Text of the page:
How big does something have to be for gravity to act on it?

Gravity is unique among the fundamental forces of the Universe – and also causes theorists enormous problems.

23rd April 2010
How big does something have to be for gravity to act on it? (iStock)

Asked by: Sam Holland, by E-mail

Everything is affected by gravity, regardless of size – even particles of light. This makes gravity unique among all the fundamental forces of the Universe – and also causes theorists enormous problems. And that’s because gravity also acts on itself, causing runaway ‘feedback loops’ in their equations making them tricky to solve.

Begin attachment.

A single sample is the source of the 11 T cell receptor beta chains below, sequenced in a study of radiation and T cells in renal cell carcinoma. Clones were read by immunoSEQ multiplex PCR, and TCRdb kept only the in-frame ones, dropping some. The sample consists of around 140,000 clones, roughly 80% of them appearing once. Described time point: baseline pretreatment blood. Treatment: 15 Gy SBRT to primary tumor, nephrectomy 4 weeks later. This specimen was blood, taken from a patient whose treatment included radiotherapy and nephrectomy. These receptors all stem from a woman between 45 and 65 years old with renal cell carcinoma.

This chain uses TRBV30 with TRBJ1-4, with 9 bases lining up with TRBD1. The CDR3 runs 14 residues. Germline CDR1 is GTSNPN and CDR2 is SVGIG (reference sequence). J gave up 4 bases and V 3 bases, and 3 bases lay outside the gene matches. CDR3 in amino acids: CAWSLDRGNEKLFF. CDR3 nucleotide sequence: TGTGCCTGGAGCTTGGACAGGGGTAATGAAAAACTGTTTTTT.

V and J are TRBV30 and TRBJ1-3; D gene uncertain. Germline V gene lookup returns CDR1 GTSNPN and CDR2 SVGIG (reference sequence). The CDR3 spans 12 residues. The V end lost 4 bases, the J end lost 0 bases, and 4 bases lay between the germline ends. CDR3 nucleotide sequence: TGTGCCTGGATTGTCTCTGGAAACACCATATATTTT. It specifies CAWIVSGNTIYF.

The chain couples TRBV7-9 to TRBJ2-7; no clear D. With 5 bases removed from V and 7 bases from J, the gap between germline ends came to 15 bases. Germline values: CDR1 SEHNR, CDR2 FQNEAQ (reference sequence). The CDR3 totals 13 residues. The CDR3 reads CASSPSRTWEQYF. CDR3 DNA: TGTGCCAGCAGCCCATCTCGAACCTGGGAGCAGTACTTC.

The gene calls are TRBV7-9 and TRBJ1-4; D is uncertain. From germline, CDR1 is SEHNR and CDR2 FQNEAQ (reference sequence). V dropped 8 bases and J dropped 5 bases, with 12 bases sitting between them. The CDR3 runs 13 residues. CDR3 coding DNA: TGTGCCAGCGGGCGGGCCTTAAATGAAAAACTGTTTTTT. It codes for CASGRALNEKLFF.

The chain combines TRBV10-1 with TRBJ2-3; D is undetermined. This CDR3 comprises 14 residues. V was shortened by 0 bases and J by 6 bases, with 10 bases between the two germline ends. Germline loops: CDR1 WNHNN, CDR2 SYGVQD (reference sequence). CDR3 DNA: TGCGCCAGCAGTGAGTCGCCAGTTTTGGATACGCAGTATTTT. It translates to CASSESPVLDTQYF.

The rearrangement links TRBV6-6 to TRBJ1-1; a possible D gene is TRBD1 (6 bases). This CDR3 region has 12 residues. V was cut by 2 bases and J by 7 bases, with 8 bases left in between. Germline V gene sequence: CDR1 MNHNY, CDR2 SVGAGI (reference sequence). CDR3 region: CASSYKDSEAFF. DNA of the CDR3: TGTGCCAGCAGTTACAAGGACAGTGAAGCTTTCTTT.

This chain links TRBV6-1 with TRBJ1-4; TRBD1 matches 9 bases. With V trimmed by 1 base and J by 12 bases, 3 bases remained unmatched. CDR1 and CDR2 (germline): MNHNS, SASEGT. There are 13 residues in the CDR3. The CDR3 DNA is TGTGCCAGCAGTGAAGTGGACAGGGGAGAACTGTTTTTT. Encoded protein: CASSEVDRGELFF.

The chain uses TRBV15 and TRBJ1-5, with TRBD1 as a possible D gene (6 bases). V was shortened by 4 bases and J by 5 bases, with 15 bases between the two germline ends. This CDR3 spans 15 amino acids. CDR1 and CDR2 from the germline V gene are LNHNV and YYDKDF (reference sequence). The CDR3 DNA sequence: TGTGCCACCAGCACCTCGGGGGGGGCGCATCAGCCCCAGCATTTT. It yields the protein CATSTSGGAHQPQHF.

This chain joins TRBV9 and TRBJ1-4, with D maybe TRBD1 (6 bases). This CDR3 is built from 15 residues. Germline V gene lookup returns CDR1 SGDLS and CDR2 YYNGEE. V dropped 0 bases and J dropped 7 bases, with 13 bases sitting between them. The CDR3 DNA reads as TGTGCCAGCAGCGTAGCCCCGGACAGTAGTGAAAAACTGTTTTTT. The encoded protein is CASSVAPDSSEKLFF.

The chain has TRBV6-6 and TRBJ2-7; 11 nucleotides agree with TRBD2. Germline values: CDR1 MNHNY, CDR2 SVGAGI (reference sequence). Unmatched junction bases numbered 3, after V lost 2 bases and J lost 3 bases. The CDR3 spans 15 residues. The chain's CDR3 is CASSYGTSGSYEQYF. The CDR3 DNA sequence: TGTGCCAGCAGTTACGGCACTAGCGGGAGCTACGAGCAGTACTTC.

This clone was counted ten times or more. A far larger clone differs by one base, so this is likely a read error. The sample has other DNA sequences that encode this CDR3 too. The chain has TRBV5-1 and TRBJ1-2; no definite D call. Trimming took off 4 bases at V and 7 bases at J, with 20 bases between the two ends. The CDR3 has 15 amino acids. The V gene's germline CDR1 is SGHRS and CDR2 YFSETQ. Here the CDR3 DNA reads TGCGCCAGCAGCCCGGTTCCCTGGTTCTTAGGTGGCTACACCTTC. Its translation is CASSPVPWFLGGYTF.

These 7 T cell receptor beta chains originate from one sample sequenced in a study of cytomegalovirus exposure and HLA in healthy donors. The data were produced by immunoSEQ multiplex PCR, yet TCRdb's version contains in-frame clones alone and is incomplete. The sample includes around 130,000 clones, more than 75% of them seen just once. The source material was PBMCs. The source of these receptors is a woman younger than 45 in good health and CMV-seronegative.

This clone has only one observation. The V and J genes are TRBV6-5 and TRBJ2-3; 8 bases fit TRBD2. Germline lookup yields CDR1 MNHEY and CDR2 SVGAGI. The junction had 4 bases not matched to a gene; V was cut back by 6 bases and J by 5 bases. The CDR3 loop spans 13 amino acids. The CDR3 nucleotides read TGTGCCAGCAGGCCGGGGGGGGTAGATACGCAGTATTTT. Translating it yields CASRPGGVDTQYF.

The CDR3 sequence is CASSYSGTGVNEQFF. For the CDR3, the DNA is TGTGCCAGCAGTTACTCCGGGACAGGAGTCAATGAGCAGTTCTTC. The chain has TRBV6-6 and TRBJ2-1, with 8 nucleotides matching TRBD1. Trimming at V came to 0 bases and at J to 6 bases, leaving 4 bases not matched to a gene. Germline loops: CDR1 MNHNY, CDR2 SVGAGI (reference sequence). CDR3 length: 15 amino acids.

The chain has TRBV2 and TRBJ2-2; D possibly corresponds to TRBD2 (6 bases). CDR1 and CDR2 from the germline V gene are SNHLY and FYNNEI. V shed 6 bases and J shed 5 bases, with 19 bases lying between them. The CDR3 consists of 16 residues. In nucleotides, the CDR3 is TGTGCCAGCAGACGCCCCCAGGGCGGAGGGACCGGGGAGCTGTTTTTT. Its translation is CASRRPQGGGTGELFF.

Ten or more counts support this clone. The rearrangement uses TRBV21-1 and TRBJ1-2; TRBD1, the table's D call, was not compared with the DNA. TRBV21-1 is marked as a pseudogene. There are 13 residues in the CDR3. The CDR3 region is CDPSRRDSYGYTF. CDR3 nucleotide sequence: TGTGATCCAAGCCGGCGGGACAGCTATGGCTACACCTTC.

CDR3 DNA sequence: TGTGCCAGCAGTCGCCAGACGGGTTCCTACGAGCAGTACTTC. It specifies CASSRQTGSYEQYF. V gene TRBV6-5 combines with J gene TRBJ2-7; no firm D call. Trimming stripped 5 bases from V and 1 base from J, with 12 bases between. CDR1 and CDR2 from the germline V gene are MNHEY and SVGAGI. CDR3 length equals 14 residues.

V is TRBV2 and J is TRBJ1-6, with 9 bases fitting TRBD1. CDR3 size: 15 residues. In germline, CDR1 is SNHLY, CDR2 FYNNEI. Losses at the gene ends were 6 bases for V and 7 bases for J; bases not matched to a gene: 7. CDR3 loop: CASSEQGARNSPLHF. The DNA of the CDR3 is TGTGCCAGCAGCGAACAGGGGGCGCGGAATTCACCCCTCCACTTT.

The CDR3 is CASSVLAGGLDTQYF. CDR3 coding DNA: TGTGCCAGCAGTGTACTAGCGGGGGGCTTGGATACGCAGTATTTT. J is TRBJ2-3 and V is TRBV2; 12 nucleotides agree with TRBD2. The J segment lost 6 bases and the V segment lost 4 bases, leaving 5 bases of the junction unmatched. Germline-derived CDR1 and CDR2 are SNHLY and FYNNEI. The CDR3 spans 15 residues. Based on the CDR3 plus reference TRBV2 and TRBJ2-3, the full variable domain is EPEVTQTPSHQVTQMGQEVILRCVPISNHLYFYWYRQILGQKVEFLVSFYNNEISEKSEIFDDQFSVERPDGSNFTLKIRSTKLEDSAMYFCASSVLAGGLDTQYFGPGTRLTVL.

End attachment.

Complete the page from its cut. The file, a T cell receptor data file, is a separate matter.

But gravity is also the weakest of the fundamental forces, and so in many everyday situations its effects are small enough to be ignored. For example, the shapes of solid objects as big as mountains are dictated principally by the chemical bonds between their constituent molecules, rather than their own gravity. In general, gravity only begins to dictate the overall shape of objects bigger than several hundred kilometres in size – such as small moons and asteroids.

 


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